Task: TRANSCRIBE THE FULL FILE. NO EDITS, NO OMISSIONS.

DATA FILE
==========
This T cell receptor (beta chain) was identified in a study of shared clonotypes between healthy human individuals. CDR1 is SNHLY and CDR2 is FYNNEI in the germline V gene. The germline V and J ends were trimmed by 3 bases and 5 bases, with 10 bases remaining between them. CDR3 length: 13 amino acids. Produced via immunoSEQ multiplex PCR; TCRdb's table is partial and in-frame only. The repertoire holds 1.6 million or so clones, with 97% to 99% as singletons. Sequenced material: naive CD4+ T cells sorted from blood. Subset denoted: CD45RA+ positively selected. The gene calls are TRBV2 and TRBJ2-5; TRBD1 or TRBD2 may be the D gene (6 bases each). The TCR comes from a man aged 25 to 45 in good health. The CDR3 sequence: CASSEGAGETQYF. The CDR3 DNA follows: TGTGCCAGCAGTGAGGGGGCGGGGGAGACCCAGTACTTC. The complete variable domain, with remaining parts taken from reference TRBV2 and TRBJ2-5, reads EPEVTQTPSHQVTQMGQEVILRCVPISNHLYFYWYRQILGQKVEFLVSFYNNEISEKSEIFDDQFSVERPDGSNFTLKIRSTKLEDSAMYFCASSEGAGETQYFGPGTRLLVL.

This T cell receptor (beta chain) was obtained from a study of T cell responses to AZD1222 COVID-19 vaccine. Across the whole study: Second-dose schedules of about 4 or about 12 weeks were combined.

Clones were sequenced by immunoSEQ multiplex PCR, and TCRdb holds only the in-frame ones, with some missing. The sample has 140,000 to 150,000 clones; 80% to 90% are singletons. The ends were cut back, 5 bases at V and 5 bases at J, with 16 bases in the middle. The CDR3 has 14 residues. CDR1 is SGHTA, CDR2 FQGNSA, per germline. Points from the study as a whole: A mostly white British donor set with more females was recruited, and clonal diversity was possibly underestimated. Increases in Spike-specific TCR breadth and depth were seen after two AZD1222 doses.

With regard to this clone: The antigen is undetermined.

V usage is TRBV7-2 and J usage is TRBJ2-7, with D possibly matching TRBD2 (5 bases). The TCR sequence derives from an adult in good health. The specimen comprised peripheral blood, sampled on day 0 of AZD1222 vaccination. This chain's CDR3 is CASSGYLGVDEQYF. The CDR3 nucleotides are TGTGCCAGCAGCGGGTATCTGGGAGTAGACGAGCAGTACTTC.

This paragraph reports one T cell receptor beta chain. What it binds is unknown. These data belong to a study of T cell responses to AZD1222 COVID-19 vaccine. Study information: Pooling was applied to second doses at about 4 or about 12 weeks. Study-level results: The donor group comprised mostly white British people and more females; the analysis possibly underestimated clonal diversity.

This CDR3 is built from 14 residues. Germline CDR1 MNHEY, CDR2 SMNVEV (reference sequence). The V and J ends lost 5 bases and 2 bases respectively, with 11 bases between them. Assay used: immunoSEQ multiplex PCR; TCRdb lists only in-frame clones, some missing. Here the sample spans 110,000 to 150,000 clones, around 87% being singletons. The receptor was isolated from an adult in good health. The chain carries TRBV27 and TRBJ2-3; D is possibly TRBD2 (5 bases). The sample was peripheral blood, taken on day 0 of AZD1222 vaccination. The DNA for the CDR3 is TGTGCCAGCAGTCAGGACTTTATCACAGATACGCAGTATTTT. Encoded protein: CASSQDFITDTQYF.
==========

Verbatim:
This T cell receptor (beta chain) was identified in a study of shared clonotypes between healthy human individuals. CDR1 is SNHLY and CDR2 is FYNNEI in the germline V gene. The germline V and J ends were trimmed by 3 bases and 5 bases, with 10 bases remaining between them. CDR3 length: 13 amino acids. Produced via immunoSEQ multiplex PCR; TCRdb's table is partial and in-frame only. The repertoire holds 1.6 million or so clones, with 97% to 99% as singletons. Sequenced material: naive CD4+ T cells sorted from blood. Subset denoted: CD45RA+ positively selected. The gene calls are TRBV2 and TRBJ2-5; TRBD1 or TRBD2 may be the D gene (6 bases each). The TCR comes from a man aged 25 to 45 in good health. The CDR3 sequence: CASSEGAGETQYF. The CDR3 DNA follows: TGTGCCAGCAGTGAGGGGGCGGGGGAGACCCAGTACTTC. The complete variable domain, with remaining parts taken from reference TRBV2 and TRBJ2-5, reads EPEVTQTPSHQVTQMGQEVILRCVPISNHLYFYWYRQILGQKVEFLVSFYNNEISEKSEIFDDQFSVERPDGSNFTLKIRSTKLEDSAMYFCASSEGAGETQYFGPGTRLLVL.

This T cell receptor (beta chain) was obtained from a study of T cell responses to AZD1222 COVID-19 vaccine. Across the whole study: Second-dose schedules of about 4 or about 12 weeks were combined.

Clones were sequenced by immunoSEQ multiplex PCR, and TCRdb holds only the in-frame ones, with some missing. The sample has 140,000 to 150,000 clones; 80% to 90% are singletons. The ends were cut back, 5 bases at V and 5 bases at J, with 16 bases in the middle. The CDR3 has 14 residues. CDR1 is SGHTA, CDR2 FQGNSA, per germline. Points from the study as a whole: A mostly white British donor set with more females was recruited, and clonal diversity was possibly underestimated. Increases in Spike-specific TCR breadth and depth were seen after two AZD1222 doses.

With regard to this clone: The antigen is undetermined.

V usage is TRBV7-2 and J usage is TRBJ2-7, with D possibly matching TRBD2 (5 bases). The TCR sequence derives from an adult in good health. The specimen comprised peripheral blood, sampled on day 0 of AZD1222 vaccination. This chain's CDR3 is CASSGYLGVDEQYF. The CDR3 nucleotides are TGTGCCAGCAGCGGGTATCTGGGAGTAGACGAGCAGTACTTC.

This paragraph reports one T cell receptor beta chain. What it binds is unknown. These data belong to a study of T cell responses to AZD1222 COVID-19 vaccine. Study information: Pooling was applied to second doses at about 4 or about 12 weeks. Study-level results: The donor group comprised mostly white British people and more females; the analysis possibly underestimated clonal diversity.

This CDR3 is built from 14 residues. Germline CDR1 MNHEY, CDR2 SMNVEV (reference sequence). The V and J ends lost 5 bases and 2 bases respectively, with 11 bases between them. Assay used: immunoSEQ multiplex PCR; TCRdb lists only in-frame clones, some missing. Here the sample spans 110,000 to 150,000 clones, around 87% being singletons. The receptor was isolated from an adult in good health. The chain carries TRBV27 and TRBJ2-3; D is possibly TRBD2 (5 bases). The sample was peripheral blood, taken on day 0 of AZD1222 vaccination. The DNA for the CDR3 is TGTGCCAGCAGTCAGGACTTTATCACAGATACGCAGTATTTT. Encoded protein: CASSQDFITDTQYF.